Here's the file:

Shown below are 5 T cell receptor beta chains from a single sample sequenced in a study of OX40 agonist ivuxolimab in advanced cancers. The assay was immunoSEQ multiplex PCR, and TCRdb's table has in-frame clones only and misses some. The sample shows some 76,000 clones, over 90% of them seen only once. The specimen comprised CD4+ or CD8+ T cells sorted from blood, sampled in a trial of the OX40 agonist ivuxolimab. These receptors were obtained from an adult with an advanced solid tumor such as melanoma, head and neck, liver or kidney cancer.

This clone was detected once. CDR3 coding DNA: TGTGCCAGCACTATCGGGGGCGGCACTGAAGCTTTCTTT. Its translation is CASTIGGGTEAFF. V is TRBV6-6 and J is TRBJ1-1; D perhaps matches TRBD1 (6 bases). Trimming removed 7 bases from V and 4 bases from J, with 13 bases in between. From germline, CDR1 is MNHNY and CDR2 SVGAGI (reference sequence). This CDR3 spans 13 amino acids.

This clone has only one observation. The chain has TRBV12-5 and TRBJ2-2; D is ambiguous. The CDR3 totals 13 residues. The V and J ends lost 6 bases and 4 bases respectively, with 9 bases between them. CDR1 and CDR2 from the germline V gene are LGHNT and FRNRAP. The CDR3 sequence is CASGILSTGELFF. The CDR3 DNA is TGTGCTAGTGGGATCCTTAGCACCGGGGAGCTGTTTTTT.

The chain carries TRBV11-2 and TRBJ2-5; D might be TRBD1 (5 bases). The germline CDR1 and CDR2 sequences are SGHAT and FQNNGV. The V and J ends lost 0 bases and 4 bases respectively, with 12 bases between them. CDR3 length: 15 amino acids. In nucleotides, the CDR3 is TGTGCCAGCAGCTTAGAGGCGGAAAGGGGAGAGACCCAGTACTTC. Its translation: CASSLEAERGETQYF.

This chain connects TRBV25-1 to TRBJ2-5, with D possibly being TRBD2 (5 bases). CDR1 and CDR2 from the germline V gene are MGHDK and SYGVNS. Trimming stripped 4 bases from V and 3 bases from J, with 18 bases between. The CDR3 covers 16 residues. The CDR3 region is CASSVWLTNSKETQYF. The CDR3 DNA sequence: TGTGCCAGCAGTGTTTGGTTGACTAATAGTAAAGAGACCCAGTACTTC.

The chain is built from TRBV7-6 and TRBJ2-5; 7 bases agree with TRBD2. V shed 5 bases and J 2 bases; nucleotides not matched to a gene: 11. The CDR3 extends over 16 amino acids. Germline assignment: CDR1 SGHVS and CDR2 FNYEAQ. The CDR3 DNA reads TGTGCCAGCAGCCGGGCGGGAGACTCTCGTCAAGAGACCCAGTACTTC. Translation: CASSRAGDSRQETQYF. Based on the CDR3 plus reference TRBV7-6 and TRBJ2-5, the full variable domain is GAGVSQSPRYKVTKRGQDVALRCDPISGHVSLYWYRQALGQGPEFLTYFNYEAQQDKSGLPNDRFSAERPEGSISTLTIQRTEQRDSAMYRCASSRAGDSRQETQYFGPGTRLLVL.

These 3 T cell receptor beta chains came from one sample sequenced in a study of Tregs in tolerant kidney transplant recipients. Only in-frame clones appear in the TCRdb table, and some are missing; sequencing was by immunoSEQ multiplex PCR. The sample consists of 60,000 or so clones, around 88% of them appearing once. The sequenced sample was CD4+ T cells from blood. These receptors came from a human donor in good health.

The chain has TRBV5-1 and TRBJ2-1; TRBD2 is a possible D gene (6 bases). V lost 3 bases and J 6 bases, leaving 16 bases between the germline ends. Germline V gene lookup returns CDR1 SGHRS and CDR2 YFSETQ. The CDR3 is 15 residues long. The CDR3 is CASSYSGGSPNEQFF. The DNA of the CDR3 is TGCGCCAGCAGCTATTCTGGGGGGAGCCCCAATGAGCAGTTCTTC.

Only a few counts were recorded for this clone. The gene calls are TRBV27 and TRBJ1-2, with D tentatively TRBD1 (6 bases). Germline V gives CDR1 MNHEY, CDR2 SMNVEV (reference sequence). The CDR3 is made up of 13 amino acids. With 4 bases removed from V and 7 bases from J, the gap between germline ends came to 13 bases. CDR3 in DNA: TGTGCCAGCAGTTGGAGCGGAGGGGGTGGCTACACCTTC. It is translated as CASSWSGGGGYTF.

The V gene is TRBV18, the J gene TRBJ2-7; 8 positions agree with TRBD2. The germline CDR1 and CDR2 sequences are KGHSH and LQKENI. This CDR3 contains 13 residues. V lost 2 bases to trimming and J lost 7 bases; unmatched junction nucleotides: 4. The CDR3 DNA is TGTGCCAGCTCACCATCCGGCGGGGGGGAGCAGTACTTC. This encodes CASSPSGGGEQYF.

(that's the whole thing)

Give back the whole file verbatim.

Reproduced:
Shown below are 5 T cell receptor beta chains from a single sample sequenced in a study of OX40 agonist ivuxolimab in advanced cancers. The assay was immunoSEQ multiplex PCR, and TCRdb's table has in-frame clones only and misses some. The sample shows some 76,000 clones, over 90% of them seen only once. The specimen comprised CD4+ or CD8+ T cells sorted from blood, sampled in a trial of the OX40 agonist ivuxolimab. These receptors were obtained from an adult with an advanced solid tumor such as melanoma, head and neck, liver or kidney cancer.

This clone was detected once. CDR3 coding DNA: TGTGCCAGCACTATCGGGGGCGGCACTGAAGCTTTCTTT. Its translation is CASTIGGGTEAFF. V is TRBV6-6 and J is TRBJ1-1; D perhaps matches TRBD1 (6 bases). Trimming removed 7 bases from V and 4 bases from J, with 13 bases in between. From germline, CDR1 is MNHNY and CDR2 SVGAGI (reference sequence). This CDR3 spans 13 amino acids.

This clone has only one observation. The chain has TRBV12-5 and TRBJ2-2; D is ambiguous. The CDR3 totals 13 residues. The V and J ends lost 6 bases and 4 bases respectively, with 9 bases between them. CDR1 and CDR2 from the germline V gene are LGHNT and FRNRAP. The CDR3 sequence is CASGILSTGELFF. The CDR3 DNA is TGTGCTAGTGGGATCCTTAGCACCGGGGAGCTGTTTTTT.

The chain carries TRBV11-2 and TRBJ2-5; D might be TRBD1 (5 bases). The germline CDR1 and CDR2 sequences are SGHAT and FQNNGV. The V and J ends lost 0 bases and 4 bases respectively, with 12 bases between them. CDR3 length: 15 amino acids. In nucleotides, the CDR3 is TGTGCCAGCAGCTTAGAGGCGGAAAGGGGAGAGACCCAGTACTTC. Its translation: CASSLEAERGETQYF.

This chain connects TRBV25-1 to TRBJ2-5, with D possibly being TRBD2 (5 bases). CDR1 and CDR2 from the germline V gene are MGHDK and SYGVNS. Trimming stripped 4 bases from V and 3 bases from J, with 18 bases between. The CDR3 covers 16 residues. The CDR3 region is CASSVWLTNSKETQYF. The CDR3 DNA sequence: TGTGCCAGCAGTGTTTGGTTGACTAATAGTAAAGAGACCCAGTACTTC.

The chain is built from TRBV7-6 and TRBJ2-5; 7 bases agree with TRBD2. V shed 5 bases and J 2 bases; nucleotides not matched to a gene: 11. The CDR3 extends over 16 amino acids. Germline assignment: CDR1 SGHVS and CDR2 FNYEAQ. The CDR3 DNA reads TGTGCCAGCAGCCGGGCGGGAGACTCTCGTCAAGAGACCCAGTACTTC. Translation: CASSRAGDSRQETQYF. Based on the CDR3 plus reference TRBV7-6 and TRBJ2-5, the full variable domain is GAGVSQSPRYKVTKRGQDVALRCDPISGHVSLYWYRQALGQGPEFLTYFNYEAQQDKSGLPNDRFSAERPEGSISTLTIQRTEQRDSAMYRCASSRAGDSRQETQYFGPGTRLLVL.

These 3 T cell receptor beta chains came from one sample sequenced in a study of Tregs in tolerant kidney transplant recipients. Only in-frame clones appear in the TCRdb table, and some are missing; sequencing was by immunoSEQ multiplex PCR. The sample consists of 60,000 or so clones, around 88% of them appearing once. The sequenced sample was CD4+ T cells from blood. These receptors came from a human donor in good health.

The chain has TRBV5-1 and TRBJ2-1; TRBD2 is a possible D gene (6 bases). V lost 3 bases and J 6 bases, leaving 16 bases between the germline ends. Germline V gene lookup returns CDR1 SGHRS and CDR2 YFSETQ. The CDR3 is 15 residues long. The CDR3 is CASSYSGGSPNEQFF. The DNA of the CDR3 is TGCGCCAGCAGCTATTCTGGGGGGAGCCCCAATGAGCAGTTCTTC.

Only a few counts were recorded for this clone. The gene calls are TRBV27 and TRBJ1-2, with D tentatively TRBD1 (6 bases). Germline V gives CDR1 MNHEY, CDR2 SMNVEV (reference sequence). The CDR3 is made up of 13 amino acids. With 4 bases removed from V and 7 bases from J, the gap between germline ends came to 13 bases. CDR3 in DNA: TGTGCCAGCAGTTGGAGCGGAGGGGGTGGCTACACCTTC. It is translated as CASSWSGGGGYTF.

The V gene is TRBV18, the J gene TRBJ2-7; 8 positions agree with TRBD2. The germline CDR1 and CDR2 sequences are KGHSH and LQKENI. This CDR3 contains 13 residues. V lost 2 bases to trimming and J lost 7 bases; unmatched junction nucleotides: 4. The CDR3 DNA is TGTGCCAGCTCACCATCCGGCGGGGGGGAGCAGTACTTC. This encodes CASSPSGGGEQYF.